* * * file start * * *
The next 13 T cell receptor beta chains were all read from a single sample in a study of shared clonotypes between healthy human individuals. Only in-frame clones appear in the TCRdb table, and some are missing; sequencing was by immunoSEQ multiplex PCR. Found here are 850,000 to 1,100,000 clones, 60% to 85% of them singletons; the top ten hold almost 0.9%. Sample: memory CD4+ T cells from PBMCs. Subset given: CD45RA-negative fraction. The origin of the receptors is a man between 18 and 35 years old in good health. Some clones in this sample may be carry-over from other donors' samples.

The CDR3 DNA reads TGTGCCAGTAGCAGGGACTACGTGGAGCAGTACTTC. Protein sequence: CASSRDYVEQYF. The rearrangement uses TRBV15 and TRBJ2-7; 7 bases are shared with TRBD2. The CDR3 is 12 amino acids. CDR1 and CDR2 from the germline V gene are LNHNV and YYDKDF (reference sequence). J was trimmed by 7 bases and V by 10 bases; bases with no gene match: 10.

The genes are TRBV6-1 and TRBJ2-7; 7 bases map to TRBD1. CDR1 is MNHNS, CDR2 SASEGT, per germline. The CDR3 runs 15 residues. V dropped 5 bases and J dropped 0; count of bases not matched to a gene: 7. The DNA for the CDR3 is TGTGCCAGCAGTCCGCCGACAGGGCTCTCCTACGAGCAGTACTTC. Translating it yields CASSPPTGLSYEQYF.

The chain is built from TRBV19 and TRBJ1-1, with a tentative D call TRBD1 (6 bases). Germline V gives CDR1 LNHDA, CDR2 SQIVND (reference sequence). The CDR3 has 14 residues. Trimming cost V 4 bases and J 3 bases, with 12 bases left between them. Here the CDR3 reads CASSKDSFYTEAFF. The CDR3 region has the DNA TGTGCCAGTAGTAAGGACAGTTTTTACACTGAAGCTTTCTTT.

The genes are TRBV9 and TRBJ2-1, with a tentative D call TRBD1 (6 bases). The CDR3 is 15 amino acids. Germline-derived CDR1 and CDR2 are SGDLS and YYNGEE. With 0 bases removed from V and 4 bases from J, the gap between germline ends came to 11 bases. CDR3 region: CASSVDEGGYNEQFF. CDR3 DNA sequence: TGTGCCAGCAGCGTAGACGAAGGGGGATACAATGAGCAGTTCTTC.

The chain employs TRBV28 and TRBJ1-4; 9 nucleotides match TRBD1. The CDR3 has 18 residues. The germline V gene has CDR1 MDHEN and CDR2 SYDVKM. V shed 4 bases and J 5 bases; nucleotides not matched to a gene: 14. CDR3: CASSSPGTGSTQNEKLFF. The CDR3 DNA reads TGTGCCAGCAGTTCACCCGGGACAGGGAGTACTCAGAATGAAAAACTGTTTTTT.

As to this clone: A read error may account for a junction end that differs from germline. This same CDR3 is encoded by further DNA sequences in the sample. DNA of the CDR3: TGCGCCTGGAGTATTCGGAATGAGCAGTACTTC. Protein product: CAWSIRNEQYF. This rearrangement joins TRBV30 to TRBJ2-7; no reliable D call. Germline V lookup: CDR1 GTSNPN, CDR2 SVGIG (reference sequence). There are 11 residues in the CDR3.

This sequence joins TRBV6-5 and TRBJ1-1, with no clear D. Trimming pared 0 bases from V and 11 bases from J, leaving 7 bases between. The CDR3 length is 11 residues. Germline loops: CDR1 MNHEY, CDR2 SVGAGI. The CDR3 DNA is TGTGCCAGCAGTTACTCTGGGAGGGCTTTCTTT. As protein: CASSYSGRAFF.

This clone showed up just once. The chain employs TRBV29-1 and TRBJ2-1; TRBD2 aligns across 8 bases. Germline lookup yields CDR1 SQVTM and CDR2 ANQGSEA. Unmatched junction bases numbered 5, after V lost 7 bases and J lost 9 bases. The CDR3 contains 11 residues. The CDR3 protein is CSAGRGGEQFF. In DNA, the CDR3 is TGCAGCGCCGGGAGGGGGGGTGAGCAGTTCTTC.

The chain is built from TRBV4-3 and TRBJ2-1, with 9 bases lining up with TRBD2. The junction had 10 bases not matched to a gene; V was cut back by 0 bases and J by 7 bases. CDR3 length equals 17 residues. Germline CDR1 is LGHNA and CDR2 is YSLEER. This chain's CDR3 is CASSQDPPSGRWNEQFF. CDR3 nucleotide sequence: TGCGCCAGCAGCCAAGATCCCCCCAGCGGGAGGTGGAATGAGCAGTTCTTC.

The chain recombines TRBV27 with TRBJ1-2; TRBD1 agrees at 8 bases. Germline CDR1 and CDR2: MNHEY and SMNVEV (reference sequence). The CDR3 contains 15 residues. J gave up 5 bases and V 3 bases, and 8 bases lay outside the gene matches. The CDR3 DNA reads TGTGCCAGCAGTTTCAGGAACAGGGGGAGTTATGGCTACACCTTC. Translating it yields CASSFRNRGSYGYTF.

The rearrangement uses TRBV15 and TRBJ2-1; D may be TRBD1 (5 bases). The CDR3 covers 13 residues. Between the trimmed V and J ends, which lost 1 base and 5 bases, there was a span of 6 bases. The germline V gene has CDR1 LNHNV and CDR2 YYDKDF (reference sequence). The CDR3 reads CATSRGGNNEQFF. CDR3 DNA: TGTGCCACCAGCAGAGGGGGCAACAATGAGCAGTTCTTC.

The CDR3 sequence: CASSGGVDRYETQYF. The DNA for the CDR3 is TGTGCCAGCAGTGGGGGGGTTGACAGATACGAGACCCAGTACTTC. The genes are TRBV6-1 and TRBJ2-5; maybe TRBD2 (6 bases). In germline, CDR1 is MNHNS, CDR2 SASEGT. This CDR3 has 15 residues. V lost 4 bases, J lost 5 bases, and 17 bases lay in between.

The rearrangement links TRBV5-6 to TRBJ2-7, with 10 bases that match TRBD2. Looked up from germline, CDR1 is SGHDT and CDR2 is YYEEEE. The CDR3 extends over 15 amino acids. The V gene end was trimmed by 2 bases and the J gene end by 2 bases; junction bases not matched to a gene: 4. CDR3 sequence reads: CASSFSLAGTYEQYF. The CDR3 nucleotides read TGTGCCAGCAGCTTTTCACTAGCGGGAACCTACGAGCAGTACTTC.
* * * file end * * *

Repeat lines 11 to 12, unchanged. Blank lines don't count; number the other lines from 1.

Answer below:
The chain recombines TRBV27 with TRBJ1-2; TRBD1 agrees at 8 bases. Germline CDR1 and CDR2: MNHEY and SMNVEV (reference sequence). The CDR3 contains 15 residues. J gave up 5 bases and V 3 bases, and 8 bases lay outside the gene matches. The CDR3 DNA reads TGTGCCAGCAGTTTCAGGAACAGGGGGAGTTATGGCTACACCTTC. Translating it yields CASSFRNRGSYGYTF.

The rearrangement uses TRBV15 and TRBJ2-1; D may be TRBD1 (5 bases). The CDR3 covers 13 residues. Between the trimmed V and J ends, which lost 1 base and 5 bases, there was a span of 6 bases. The germline V gene has CDR1 LNHNV and CDR2 YYDKDF (reference sequence). The CDR3 reads CATSRGGNNEQFF. CDR3 DNA: TGTGCCACCAGCAGAGGGGGCAACAATGAGCAGTTCTTC.